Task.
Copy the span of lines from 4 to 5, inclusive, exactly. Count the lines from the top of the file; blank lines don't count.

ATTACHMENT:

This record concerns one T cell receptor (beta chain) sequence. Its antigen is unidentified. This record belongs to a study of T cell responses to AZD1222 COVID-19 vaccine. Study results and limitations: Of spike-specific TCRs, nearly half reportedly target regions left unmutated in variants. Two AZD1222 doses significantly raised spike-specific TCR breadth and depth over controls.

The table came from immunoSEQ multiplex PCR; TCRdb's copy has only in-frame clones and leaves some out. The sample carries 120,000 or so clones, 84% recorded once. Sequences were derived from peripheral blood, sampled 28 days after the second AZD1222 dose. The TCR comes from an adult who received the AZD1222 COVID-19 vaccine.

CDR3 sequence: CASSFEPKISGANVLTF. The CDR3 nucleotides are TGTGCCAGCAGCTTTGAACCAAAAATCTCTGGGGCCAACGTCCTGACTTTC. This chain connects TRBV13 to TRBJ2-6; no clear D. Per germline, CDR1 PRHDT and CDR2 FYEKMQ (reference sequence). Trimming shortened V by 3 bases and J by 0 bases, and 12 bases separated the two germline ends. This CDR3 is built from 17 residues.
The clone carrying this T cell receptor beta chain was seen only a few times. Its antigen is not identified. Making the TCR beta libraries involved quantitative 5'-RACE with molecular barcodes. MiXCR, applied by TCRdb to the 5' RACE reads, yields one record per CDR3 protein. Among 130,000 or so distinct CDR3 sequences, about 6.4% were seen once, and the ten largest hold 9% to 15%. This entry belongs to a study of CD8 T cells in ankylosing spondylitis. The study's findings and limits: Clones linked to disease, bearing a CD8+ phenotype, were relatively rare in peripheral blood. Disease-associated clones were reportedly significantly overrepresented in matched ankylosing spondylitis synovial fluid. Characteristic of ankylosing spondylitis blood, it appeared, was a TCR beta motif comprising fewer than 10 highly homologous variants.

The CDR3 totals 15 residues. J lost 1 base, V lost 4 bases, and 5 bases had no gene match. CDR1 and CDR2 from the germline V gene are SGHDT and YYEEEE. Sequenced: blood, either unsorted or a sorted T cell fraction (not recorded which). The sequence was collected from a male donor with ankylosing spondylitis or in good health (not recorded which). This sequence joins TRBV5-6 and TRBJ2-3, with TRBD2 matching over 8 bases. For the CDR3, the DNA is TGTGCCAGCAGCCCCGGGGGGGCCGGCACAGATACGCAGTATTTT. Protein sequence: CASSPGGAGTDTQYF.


The clone carrying this T cell receptor beta chain was seen only a few times. Its antigen is not identified. Making the TCR beta libraries involved quantitative 5'-RACE with molecular barcodes. MiXCR, applied by TCRdb to the 5' RACE reads, yields one record per CDR3 protein. Among 130,000 or so distinct CDR3 sequences, about 6.4% were seen once, and the ten largest hold 9% to 15%. This entry belongs to a study of CD8 T cells in ankylosing spondylitis. The study's findings and limits: Clones linked to disease, bearing a CD8+ phenotype, were relatively rare in peripheral blood. Disease-associated clones were reportedly significantly overrepresented in matched ankylosing spondylitis synovial fluid. Characteristic of ankylosing spondylitis blood, it appeared, was a TCR beta motif comprising fewer than 10 highly homologous variants.

The CDR3 totals 15 residues. J lost 1 base, V lost 4 bases, and 5 bases had no gene match. CDR1 and CDR2 from the germline V gene are SGHDT and YYEEEE. Sequenced: blood, either unsorted or a sorted T cell fraction (not recorded which). The sequence was collected from a male donor with ankylosing spondylitis or in good health (not recorded which). This sequence joins TRBV5-6 and TRBJ2-3, with TRBD2 matching over 8 bases. For the CDR3, the DNA is TGTGCCAGCAGCCCCGGGGGGGCCGGCACAGATACGCAGTATTTT. Protein sequence: CASSPGGAGTDTQYF.